Building my visual vocabulary: Breaking down other people’s sketchnotes into component parts

Posted: - Modified: | drawing

I want to draw more expressively. Some easy ways to improve my visual vocabulary are to look at how other people draw things and practise drawing with those styles. I started by redrawing the images onto index cards, but it was a hassle to keep the index cards sorted. Besides, I wasn’t looking forward to the error-prone process of scanning all the index cards in and making them available on my phone or computer. I didn’t want to fuss about with splitting my screen and trying to draw in a small section, or browsing through pages on my tablet while redrawing things on my tablet PC. I wanted a quick and easy way to build a visual glossary in preparation for drawing things myself.

Skitch turned out to be a great way to quickly capture small sections from other people’s sketchnotes and add them to Evernote. Ctrl-% captures a screenshot. That requires too much hand gymnastics and popped up a dialog, so I used AutoHotkey to map my F5 function key to ^`%{Space}. This meant that I could hit a single key to capture the screenshot and send the previous one to Evernote, so I could keep one hand on the mouse and one hand on the keyboard. It was relaxing work, and so easy that I got a little carried away. I captured some 800 images before I sat down and started classifying them.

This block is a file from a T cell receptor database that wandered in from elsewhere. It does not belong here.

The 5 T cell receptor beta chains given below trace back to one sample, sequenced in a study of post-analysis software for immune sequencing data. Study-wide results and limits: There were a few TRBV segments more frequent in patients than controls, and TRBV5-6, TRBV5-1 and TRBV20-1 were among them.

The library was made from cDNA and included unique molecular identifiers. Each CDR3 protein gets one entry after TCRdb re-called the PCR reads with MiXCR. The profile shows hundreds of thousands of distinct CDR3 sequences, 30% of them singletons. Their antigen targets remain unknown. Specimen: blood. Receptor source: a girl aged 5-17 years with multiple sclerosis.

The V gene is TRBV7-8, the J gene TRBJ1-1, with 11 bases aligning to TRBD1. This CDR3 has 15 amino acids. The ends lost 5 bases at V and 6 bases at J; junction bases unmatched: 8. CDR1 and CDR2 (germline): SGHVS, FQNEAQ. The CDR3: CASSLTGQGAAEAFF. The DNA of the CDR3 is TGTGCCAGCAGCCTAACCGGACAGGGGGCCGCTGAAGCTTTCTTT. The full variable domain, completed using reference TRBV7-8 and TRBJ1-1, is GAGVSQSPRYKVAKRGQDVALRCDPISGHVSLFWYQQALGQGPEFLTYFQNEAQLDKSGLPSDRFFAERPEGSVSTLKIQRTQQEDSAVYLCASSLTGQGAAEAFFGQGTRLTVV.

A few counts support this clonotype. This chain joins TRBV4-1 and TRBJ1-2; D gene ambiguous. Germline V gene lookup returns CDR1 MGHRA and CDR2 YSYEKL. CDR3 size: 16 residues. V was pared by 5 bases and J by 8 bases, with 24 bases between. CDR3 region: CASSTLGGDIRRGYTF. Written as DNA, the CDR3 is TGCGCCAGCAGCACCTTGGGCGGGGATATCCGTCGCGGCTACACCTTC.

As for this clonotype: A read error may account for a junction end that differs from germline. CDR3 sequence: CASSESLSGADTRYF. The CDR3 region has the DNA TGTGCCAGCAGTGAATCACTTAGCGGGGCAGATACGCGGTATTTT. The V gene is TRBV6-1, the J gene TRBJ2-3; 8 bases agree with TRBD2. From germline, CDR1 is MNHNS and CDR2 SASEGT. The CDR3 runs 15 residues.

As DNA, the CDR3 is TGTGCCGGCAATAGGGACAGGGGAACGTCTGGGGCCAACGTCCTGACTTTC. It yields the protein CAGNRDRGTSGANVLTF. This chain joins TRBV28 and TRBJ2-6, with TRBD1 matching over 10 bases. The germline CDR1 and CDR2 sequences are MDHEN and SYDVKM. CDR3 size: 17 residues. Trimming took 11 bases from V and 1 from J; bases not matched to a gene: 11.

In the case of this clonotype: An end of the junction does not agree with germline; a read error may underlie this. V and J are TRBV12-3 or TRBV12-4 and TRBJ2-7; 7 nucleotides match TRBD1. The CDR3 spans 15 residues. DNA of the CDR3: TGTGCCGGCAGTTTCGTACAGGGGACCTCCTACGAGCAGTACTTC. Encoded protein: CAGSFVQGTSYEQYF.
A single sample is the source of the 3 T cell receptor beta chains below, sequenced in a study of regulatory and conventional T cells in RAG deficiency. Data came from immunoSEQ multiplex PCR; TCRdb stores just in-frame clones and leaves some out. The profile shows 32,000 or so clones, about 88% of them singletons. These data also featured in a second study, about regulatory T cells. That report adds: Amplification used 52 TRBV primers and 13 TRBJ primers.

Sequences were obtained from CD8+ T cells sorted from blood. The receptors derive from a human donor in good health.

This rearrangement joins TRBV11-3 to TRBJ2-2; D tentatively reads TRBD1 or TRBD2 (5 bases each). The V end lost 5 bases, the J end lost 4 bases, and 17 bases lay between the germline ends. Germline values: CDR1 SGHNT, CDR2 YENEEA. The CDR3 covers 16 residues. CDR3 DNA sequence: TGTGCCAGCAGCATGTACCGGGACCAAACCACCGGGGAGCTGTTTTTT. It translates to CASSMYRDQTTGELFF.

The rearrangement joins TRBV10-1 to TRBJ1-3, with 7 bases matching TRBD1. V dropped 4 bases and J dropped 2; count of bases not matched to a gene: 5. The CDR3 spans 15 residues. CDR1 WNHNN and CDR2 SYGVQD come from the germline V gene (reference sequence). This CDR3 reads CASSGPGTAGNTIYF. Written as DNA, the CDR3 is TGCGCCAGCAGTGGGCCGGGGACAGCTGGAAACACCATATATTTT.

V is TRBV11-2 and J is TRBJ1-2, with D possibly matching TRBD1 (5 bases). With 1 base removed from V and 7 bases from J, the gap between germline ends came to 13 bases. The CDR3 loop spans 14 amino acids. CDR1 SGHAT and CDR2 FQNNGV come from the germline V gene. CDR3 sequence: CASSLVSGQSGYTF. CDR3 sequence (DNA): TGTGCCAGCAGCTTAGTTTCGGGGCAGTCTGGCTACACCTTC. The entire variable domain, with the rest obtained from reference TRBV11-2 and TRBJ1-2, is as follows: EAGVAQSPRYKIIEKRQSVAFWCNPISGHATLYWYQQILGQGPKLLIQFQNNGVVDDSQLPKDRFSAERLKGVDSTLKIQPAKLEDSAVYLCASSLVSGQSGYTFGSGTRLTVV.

I wanted to label each image with a keyword that I could use to find it. Another Autohotkey shortcut mapping F6 to !nv{Enter}{Esc}{Tab}^a made it much easier to move the note to my Visual Library notebook and select the next note for editing. I settled into the rhythm of typing in keywords and pressing F6, and after a couple of hours, I’d classified all the images I’d captured so far. I spent a little time merging similar concepts for easier review, ending up with 575 entries in my visual library.

Some things I learned along the way:

  • Many sketchnotes have just a handful of images. Some feel very graphical anyway because of lettering flourishes and creative layouts. My style actually involves more mini-images than many of the ones I’ve seen, but I don’t develop them to the level of detail in some people’s sketchnotes.
  • A good portrait goes a long way. I should practise drawing people.
  • Simple shading has a nice effect. A light gray tone or a subtle shadow colour can really add depth.

There are still plenty of other sketchnotes to harvest drawings from, so I can alternate harvesting images with practising drawing them.

Links: Skitch, Evernote, Autohotkey, the Sketchnote Index

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